There is much going on behind the scenes with regards to snowmobile which of course I am not at liberty to discuss here (yet) but I can say the industry as a whole is healthy and I expect we will see a lot of change over the next two or three years, as the economies stabilize and the companies adjust to the new world.

I would like to thank all of you who took the time to complete the survey I posted last month. I saw several things in the data that were eye openers. One, that I have been watching for a long time, concerns your ‘hot-buttons’ when it comes to researching a new sled and making your purchase decision. I have been tracking this for over ten years when the internet was ranked down around 6th compared to brochures, magazines, dealers, advertisements, TV and word of mouth. Turns out now, ten years later, the internet is officially number one, number two is word of mouth, much of which relates to the internet and ‘global communities of common interest’ replacing the bench racing in back of the shop. The one tool that has diminished the most is the manufacturers brochures. Funny thing when I look at our industry, we seem to put more resources and emphasis into printing brochures than we do our on-line opportunities…

But I  see that changing rapidly in the face of technology. Social media is taking over the more traditional means as we sit here, in front of computers, having a chat about the best thing to happen to snow since Santa Claus.  cheers  cr

 

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Posted @ 1:38 pm in Opinions and Insights   

March 9, 2011

10th anniversary video blog

I was helping my daughter with a home work assignment the other night where she had to write a paragraph on spring and what it means if March comes in like a lion or a lamb. I advised her that it came in as a lamb based on the 1st however, depending where you live, there now appears to be a lion right on its butt! Another 40cm of snow in the east and more on its way. Anybody want to buy a Waverunner?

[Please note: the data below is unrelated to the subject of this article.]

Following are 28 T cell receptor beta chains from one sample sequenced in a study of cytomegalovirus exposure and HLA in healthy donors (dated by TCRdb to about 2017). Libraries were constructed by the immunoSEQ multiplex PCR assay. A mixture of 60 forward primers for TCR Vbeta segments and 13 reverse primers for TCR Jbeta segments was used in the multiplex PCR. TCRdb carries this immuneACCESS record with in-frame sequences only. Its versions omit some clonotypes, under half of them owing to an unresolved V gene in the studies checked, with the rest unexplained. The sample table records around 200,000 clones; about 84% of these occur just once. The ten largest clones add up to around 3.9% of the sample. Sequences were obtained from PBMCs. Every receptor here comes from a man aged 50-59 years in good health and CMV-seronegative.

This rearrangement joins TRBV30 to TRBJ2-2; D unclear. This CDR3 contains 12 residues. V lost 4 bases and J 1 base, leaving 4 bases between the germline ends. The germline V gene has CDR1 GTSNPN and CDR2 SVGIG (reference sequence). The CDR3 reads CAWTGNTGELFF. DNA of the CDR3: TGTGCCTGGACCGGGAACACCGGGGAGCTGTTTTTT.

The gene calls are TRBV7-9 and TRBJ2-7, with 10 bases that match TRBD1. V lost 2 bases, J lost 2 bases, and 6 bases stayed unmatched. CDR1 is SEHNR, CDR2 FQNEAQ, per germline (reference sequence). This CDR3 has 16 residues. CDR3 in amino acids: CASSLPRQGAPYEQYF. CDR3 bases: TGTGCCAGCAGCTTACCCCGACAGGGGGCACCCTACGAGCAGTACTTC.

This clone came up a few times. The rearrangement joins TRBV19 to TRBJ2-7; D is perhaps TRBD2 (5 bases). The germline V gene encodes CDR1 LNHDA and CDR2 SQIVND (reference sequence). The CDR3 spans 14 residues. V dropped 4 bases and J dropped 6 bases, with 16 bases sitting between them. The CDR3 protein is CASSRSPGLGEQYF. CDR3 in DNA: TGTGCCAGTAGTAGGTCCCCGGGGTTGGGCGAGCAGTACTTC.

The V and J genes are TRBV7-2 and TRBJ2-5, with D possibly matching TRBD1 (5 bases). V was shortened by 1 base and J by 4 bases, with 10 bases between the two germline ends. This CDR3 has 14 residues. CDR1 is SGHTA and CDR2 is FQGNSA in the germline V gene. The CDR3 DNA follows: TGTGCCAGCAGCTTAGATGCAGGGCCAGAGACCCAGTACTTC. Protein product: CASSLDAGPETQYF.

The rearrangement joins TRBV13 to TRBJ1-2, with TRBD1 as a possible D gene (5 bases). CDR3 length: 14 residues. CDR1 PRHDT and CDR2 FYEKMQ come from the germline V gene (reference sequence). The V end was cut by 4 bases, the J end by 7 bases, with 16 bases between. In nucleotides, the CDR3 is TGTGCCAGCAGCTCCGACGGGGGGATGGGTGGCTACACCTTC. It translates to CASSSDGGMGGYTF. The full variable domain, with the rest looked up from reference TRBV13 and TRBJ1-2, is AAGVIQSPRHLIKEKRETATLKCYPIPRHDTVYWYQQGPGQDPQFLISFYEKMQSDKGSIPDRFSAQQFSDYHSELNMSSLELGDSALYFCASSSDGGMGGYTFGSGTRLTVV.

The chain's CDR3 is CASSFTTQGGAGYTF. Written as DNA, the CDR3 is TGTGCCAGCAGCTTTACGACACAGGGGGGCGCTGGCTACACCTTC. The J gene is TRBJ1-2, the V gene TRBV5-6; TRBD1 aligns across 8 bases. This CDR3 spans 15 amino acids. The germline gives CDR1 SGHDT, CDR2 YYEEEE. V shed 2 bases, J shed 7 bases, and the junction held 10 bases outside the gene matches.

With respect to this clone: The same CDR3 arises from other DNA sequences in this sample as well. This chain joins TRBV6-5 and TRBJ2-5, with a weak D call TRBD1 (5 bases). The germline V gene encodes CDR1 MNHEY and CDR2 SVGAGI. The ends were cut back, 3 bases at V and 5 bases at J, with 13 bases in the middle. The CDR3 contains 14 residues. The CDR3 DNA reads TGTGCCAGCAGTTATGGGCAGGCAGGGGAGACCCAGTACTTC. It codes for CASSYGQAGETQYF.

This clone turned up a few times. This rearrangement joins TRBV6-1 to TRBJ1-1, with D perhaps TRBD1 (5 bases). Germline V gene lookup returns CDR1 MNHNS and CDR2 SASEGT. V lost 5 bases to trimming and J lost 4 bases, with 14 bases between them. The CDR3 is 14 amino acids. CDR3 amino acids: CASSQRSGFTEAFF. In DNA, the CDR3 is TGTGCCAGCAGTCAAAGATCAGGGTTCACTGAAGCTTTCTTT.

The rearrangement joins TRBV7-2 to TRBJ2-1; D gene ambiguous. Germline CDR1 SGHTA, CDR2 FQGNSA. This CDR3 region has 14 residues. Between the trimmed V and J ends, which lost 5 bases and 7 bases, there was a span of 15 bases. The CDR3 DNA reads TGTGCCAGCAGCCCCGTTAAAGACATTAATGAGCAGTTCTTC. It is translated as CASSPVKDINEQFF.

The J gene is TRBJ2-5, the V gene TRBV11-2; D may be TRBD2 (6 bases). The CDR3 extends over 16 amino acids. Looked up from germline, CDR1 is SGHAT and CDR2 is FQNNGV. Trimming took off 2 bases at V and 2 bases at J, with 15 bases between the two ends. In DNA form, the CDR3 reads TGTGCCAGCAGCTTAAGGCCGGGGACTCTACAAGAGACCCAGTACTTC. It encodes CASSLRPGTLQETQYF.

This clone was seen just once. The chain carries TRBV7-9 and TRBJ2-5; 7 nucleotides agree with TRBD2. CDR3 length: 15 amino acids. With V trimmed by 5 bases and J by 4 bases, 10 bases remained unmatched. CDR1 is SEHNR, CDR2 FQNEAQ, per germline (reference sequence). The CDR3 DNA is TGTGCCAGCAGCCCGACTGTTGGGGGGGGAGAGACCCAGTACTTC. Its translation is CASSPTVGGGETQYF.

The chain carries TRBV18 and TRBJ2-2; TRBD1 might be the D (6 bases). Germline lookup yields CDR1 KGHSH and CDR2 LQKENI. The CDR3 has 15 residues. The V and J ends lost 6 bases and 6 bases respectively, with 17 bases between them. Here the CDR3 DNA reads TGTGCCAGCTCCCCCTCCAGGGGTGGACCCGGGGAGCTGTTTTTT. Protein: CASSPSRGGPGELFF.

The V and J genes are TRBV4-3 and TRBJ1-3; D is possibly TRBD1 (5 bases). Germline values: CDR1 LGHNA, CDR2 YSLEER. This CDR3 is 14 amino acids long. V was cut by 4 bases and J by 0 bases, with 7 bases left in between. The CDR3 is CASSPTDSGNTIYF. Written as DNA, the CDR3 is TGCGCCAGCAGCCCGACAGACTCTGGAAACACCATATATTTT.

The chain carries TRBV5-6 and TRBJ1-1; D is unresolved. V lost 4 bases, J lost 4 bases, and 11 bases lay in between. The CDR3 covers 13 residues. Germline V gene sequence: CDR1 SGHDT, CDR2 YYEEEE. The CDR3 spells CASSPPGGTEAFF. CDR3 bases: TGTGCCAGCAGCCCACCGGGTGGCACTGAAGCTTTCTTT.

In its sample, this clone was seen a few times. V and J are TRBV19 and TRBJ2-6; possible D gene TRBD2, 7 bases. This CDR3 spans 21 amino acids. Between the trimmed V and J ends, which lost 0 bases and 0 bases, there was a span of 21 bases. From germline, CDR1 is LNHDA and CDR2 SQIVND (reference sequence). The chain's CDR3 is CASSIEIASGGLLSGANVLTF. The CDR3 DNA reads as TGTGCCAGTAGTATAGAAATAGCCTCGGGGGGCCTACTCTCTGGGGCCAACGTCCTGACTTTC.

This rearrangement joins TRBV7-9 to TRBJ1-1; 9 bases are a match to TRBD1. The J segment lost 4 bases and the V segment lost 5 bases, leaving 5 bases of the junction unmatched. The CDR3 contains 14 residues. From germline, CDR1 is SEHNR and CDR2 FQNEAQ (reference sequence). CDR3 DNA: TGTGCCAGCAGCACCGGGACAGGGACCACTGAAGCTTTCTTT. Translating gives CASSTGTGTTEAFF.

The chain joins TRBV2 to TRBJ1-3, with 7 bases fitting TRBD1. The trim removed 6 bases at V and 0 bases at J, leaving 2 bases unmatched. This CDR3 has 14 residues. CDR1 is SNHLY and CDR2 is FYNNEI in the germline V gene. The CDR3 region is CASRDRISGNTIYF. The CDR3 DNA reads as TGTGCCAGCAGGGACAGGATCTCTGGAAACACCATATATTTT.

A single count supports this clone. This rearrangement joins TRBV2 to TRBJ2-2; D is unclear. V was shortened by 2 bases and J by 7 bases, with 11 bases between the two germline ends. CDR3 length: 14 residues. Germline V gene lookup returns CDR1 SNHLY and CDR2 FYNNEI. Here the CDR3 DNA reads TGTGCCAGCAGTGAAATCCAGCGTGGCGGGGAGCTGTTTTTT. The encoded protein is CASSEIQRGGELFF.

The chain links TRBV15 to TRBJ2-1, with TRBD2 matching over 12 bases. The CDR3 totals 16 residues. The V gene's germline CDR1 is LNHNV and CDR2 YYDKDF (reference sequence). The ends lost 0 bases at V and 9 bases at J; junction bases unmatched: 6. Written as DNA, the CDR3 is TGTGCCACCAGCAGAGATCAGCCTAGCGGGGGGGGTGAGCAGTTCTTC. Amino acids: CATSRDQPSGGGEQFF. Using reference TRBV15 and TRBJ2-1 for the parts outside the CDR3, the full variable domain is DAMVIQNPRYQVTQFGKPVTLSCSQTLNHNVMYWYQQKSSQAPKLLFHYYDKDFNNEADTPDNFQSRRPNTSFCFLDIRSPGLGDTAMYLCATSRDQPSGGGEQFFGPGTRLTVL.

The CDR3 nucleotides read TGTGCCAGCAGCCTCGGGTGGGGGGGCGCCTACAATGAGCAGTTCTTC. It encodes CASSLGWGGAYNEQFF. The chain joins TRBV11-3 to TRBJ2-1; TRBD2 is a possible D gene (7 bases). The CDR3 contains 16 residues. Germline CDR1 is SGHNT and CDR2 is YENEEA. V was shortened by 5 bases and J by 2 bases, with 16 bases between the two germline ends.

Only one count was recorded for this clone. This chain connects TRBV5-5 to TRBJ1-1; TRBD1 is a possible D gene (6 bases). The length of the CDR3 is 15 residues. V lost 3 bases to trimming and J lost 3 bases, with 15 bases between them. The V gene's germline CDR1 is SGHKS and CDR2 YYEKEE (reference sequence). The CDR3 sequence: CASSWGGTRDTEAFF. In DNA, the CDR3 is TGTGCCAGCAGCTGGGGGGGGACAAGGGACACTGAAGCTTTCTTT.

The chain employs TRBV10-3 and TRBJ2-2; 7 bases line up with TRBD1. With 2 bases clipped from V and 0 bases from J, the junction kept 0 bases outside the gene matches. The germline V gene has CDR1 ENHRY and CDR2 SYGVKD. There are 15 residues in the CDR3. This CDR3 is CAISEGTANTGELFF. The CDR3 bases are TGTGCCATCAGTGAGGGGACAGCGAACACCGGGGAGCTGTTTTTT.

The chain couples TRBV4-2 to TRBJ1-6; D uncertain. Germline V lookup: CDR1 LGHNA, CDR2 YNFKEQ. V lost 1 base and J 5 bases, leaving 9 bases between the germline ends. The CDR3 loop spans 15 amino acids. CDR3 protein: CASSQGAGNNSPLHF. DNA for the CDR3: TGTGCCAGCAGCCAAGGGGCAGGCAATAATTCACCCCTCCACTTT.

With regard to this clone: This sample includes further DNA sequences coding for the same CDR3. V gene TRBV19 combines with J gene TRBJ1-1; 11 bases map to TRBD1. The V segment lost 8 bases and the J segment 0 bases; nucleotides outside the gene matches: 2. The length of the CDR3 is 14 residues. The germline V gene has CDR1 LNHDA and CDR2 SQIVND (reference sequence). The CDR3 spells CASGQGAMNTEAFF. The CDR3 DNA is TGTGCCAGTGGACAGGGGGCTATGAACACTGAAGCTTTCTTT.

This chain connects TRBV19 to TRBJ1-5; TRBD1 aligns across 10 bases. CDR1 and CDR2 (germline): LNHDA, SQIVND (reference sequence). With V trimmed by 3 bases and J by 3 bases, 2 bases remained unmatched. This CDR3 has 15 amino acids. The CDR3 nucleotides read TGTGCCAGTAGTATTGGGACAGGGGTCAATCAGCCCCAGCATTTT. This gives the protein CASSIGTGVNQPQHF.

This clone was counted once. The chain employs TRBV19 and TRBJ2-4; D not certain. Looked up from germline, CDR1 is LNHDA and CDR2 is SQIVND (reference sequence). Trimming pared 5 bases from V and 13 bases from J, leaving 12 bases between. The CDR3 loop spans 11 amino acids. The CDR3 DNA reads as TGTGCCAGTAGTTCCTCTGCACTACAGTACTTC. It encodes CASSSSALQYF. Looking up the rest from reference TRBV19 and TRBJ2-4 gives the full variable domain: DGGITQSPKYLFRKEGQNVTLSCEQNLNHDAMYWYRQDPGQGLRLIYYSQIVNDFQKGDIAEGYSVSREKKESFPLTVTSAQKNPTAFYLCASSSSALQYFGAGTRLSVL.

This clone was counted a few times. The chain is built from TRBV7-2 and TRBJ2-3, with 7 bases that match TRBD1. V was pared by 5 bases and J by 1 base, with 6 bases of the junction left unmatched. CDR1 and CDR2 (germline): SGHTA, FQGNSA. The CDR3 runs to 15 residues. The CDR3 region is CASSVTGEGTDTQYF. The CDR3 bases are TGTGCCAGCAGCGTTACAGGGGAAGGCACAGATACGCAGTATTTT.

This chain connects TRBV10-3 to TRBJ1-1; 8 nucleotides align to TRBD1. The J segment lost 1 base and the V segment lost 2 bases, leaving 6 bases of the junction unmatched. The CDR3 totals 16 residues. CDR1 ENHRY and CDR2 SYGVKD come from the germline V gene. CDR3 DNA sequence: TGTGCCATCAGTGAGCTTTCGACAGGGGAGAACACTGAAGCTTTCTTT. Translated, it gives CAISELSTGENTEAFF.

No sooner did I write the above, I received a media release from the OFSC addressing spring conditions here is the header:

OPP & OFSC SAY MARCH SNOWMOBILE FATALITIES ARE PREVENTABLE

Don’t Make Your Last Ride of the Season the Last Ride of Your Life (ORILLIA, ON) – The Ontario Provincial Police (OPP) and the Ontario Federation of Snowmobile Clubs (OFSC) are concerned about an increase in fatal snowmobile incidents this March.  While the number of deaths investigated by the OPP has seen an overall decline to date this season, five tragedies in the past two weeks indicate that sledders are not adjusting their riding habits to the late season conditions.

I have been elected to travel to Japan in a few days to attend some meetings at our test center in Shibetsu. I will spend some time with our snowmobile development team and think it may present a good opportunity to address what I consider to be a hole in our line up. As I had mentioned in an earlier post, I created a short survey to get your opinion  on entry level and mid-performance snowmobiles. I would really appreciate it if you would take a few minutes to complete the survey, I’ll post a link here and let you know the results and how it is received. Click here to take survey

We did our first ever on-line dealer meeting / new product launch last week to release the 2012 snowmobiles. To date it appears to have been a success. The additional snow falling is allowing our regional reps to now get out and ride with our dealers, giving many a chance to feel the EPS Vector and Venture.

I have had a few contacts today regarding Matt’s 24 hour record (the most miles traveled by a sled in 24 hours) which has unofficially fallen as of last night. The challenge came from Northland Recreation’s Nick Musters riding a Skidoo. I understand they used the same basic course on Lake of Bays and hats of to their team, they beat Matt’s record by just over a hundred miles. From what I have been told there were a couple of key differences the most significant being they needed two sleds to Doo it after mechanicals required the use of a back-up machine. I also heard they had a groomer maintaining the course… Hey Matt you up for another little trail ride next season? Maybe we should use the same sled!  😉